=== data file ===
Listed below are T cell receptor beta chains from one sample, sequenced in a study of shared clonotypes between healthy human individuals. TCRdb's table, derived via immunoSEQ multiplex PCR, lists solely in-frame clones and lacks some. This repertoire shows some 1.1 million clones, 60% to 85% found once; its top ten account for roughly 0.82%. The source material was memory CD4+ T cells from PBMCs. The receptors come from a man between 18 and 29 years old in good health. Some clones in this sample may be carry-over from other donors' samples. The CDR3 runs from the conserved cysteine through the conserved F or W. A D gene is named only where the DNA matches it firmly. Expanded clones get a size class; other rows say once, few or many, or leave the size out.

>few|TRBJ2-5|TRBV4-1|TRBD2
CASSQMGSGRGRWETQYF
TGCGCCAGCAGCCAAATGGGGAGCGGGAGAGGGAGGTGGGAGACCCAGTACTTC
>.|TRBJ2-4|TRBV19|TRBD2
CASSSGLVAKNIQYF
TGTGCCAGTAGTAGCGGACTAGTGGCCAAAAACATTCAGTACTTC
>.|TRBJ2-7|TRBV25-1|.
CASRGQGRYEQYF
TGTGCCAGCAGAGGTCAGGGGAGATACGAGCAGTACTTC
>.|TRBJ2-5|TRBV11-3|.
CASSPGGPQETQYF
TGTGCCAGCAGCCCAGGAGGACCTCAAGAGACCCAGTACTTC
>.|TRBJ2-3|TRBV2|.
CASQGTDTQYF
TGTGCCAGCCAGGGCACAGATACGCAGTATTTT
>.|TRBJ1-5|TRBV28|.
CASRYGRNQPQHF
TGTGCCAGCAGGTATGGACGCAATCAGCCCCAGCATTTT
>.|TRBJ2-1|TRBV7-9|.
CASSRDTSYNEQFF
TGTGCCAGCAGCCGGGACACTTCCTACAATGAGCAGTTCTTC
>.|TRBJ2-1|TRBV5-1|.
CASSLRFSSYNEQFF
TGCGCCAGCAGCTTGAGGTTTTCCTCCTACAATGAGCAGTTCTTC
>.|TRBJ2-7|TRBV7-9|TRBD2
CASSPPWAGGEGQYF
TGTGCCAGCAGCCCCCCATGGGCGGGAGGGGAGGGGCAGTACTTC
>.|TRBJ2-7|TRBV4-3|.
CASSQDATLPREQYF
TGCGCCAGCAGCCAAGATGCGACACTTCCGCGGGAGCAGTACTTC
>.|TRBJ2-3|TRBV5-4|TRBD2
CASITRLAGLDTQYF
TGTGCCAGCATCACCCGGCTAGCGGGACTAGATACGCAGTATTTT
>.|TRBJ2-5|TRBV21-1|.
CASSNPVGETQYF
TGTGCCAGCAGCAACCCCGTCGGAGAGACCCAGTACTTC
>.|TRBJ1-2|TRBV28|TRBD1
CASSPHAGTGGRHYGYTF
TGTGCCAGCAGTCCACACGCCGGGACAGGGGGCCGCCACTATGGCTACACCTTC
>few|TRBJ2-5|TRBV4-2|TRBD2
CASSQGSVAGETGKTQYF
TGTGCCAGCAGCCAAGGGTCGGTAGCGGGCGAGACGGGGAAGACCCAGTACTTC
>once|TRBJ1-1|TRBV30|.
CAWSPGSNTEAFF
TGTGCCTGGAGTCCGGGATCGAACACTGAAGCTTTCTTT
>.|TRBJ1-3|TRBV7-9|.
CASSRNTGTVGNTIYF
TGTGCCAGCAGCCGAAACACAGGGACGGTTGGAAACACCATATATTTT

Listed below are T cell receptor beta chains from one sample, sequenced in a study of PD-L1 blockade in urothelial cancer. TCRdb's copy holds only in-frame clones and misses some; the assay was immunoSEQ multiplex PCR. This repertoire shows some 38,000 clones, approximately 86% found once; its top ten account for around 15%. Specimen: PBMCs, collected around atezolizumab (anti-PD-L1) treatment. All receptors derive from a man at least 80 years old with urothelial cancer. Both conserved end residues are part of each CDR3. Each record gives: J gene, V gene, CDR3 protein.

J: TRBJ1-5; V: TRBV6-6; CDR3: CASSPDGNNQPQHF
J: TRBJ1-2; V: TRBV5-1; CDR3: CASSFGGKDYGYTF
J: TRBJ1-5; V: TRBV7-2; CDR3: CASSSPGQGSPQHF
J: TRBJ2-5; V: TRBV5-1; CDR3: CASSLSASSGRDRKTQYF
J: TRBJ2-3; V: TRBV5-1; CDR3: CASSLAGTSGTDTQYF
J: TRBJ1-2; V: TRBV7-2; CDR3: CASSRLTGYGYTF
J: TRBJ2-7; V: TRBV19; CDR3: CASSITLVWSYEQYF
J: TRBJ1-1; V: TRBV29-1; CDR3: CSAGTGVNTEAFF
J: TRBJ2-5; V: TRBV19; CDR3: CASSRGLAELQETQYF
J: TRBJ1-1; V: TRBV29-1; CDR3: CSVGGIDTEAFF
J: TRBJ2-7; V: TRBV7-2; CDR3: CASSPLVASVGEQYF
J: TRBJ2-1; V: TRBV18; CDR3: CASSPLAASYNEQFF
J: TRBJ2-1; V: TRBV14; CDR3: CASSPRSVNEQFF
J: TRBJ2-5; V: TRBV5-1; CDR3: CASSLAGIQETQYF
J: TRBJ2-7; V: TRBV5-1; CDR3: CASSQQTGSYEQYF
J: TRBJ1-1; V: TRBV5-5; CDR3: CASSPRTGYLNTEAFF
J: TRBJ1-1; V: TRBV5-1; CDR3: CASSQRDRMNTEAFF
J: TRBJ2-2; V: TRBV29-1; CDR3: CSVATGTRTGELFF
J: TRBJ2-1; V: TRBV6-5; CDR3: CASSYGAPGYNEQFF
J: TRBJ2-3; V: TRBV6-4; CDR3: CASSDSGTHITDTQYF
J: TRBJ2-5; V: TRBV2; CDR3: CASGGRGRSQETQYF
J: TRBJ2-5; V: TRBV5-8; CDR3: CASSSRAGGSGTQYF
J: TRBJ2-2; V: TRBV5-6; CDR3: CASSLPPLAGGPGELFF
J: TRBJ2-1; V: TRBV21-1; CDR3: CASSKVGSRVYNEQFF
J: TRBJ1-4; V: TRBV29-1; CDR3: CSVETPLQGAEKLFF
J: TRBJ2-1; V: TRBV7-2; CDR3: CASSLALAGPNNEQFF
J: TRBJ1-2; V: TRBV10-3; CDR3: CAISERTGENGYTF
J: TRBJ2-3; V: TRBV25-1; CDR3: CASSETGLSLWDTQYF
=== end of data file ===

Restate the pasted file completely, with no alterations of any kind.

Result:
Listed below are T cell receptor beta chains from one sample, sequenced in a study of shared clonotypes between healthy human individuals. TCRdb's table, derived via immunoSEQ multiplex PCR, lists solely in-frame clones and lacks some. This repertoire shows some 1.1 million clones, 60% to 85% found once; its top ten account for roughly 0.82%. The source material was memory CD4+ T cells from PBMCs. The receptors come from a man between 18 and 29 years old in good health. Some clones in this sample may be carry-over from other donors' samples. The CDR3 runs from the conserved cysteine through the conserved F or W. A D gene is named only where the DNA matches it firmly. Expanded clones get a size class; other rows say once, few or many, or leave the size out.

>few|TRBJ2-5|TRBV4-1|TRBD2
CASSQMGSGRGRWETQYF
TGCGCCAGCAGCCAAATGGGGAGCGGGAGAGGGAGGTGGGAGACCCAGTACTTC
>.|TRBJ2-4|TRBV19|TRBD2
CASSSGLVAKNIQYF
TGTGCCAGTAGTAGCGGACTAGTGGCCAAAAACATTCAGTACTTC
>.|TRBJ2-7|TRBV25-1|.
CASRGQGRYEQYF
TGTGCCAGCAGAGGTCAGGGGAGATACGAGCAGTACTTC
>.|TRBJ2-5|TRBV11-3|.
CASSPGGPQETQYF
TGTGCCAGCAGCCCAGGAGGACCTCAAGAGACCCAGTACTTC
>.|TRBJ2-3|TRBV2|.
CASQGTDTQYF
TGTGCCAGCCAGGGCACAGATACGCAGTATTTT
>.|TRBJ1-5|TRBV28|.
CASRYGRNQPQHF
TGTGCCAGCAGGTATGGACGCAATCAGCCCCAGCATTTT
>.|TRBJ2-1|TRBV7-9|.
CASSRDTSYNEQFF
TGTGCCAGCAGCCGGGACACTTCCTACAATGAGCAGTTCTTC
>.|TRBJ2-1|TRBV5-1|.
CASSLRFSSYNEQFF
TGCGCCAGCAGCTTGAGGTTTTCCTCCTACAATGAGCAGTTCTTC
>.|TRBJ2-7|TRBV7-9|TRBD2
CASSPPWAGGEGQYF
TGTGCCAGCAGCCCCCCATGGGCGGGAGGGGAGGGGCAGTACTTC
>.|TRBJ2-7|TRBV4-3|.
CASSQDATLPREQYF
TGCGCCAGCAGCCAAGATGCGACACTTCCGCGGGAGCAGTACTTC
>.|TRBJ2-3|TRBV5-4|TRBD2
CASITRLAGLDTQYF
TGTGCCAGCATCACCCGGCTAGCGGGACTAGATACGCAGTATTTT
>.|TRBJ2-5|TRBV21-1|.
CASSNPVGETQYF
TGTGCCAGCAGCAACCCCGTCGGAGAGACCCAGTACTTC
>.|TRBJ1-2|TRBV28|TRBD1
CASSPHAGTGGRHYGYTF
TGTGCCAGCAGTCCACACGCCGGGACAGGGGGCCGCCACTATGGCTACACCTTC
>few|TRBJ2-5|TRBV4-2|TRBD2
CASSQGSVAGETGKTQYF
TGTGCCAGCAGCCAAGGGTCGGTAGCGGGCGAGACGGGGAAGACCCAGTACTTC
>once|TRBJ1-1|TRBV30|.
CAWSPGSNTEAFF
TGTGCCTGGAGTCCGGGATCGAACACTGAAGCTTTCTTT
>.|TRBJ1-3|TRBV7-9|.
CASSRNTGTVGNTIYF
TGTGCCAGCAGCCGAAACACAGGGACGGTTGGAAACACCATATATTTT

Listed below are T cell receptor beta chains from one sample, sequenced in a study of PD-L1 blockade in urothelial cancer. TCRdb's copy holds only in-frame clones and misses some; the assay was immunoSEQ multiplex PCR. This repertoire shows some 38,000 clones, approximately 86% found once; its top ten account for around 15%. Specimen: PBMCs, collected around atezolizumab (anti-PD-L1) treatment. All receptors derive from a man at least 80 years old with urothelial cancer. Both conserved end residues are part of each CDR3. Each record gives: J gene, V gene, CDR3 protein.

J: TRBJ1-5; V: TRBV6-6; CDR3: CASSPDGNNQPQHF
J: TRBJ1-2; V: TRBV5-1; CDR3: CASSFGGKDYGYTF
J: TRBJ1-5; V: TRBV7-2; CDR3: CASSSPGQGSPQHF
J: TRBJ2-5; V: TRBV5-1; CDR3: CASSLSASSGRDRKTQYF
J: TRBJ2-3; V: TRBV5-1; CDR3: CASSLAGTSGTDTQYF
J: TRBJ1-2; V: TRBV7-2; CDR3: CASSRLTGYGYTF
J: TRBJ2-7; V: TRBV19; CDR3: CASSITLVWSYEQYF
J: TRBJ1-1; V: TRBV29-1; CDR3: CSAGTGVNTEAFF
J: TRBJ2-5; V: TRBV19; CDR3: CASSRGLAELQETQYF
J: TRBJ1-1; V: TRBV29-1; CDR3: CSVGGIDTEAFF
J: TRBJ2-7; V: TRBV7-2; CDR3: CASSPLVASVGEQYF
J: TRBJ2-1; V: TRBV18; CDR3: CASSPLAASYNEQFF
J: TRBJ2-1; V: TRBV14; CDR3: CASSPRSVNEQFF
J: TRBJ2-5; V: TRBV5-1; CDR3: CASSLAGIQETQYF
J: TRBJ2-7; V: TRBV5-1; CDR3: CASSQQTGSYEQYF
J: TRBJ1-1; V: TRBV5-5; CDR3: CASSPRTGYLNTEAFF
J: TRBJ1-1; V: TRBV5-1; CDR3: CASSQRDRMNTEAFF
J: TRBJ2-2; V: TRBV29-1; CDR3: CSVATGTRTGELFF
J: TRBJ2-1; V: TRBV6-5; CDR3: CASSYGAPGYNEQFF
J: TRBJ2-3; V: TRBV6-4; CDR3: CASSDSGTHITDTQYF
J: TRBJ2-5; V: TRBV2; CDR3: CASGGRGRSQETQYF
J: TRBJ2-5; V: TRBV5-8; CDR3: CASSSRAGGSGTQYF
J: TRBJ2-2; V: TRBV5-6; CDR3: CASSLPPLAGGPGELFF
J: TRBJ2-1; V: TRBV21-1; CDR3: CASSKVGSRVYNEQFF
J: TRBJ1-4; V: TRBV29-1; CDR3: CSVETPLQGAEKLFF
J: TRBJ2-1; V: TRBV7-2; CDR3: CASSLALAGPNNEQFF
J: TRBJ1-2; V: TRBV10-3; CDR3: CAISERTGENGYTF
J: TRBJ2-3; V: TRBV25-1; CDR3: CASSETGLSLWDTQYF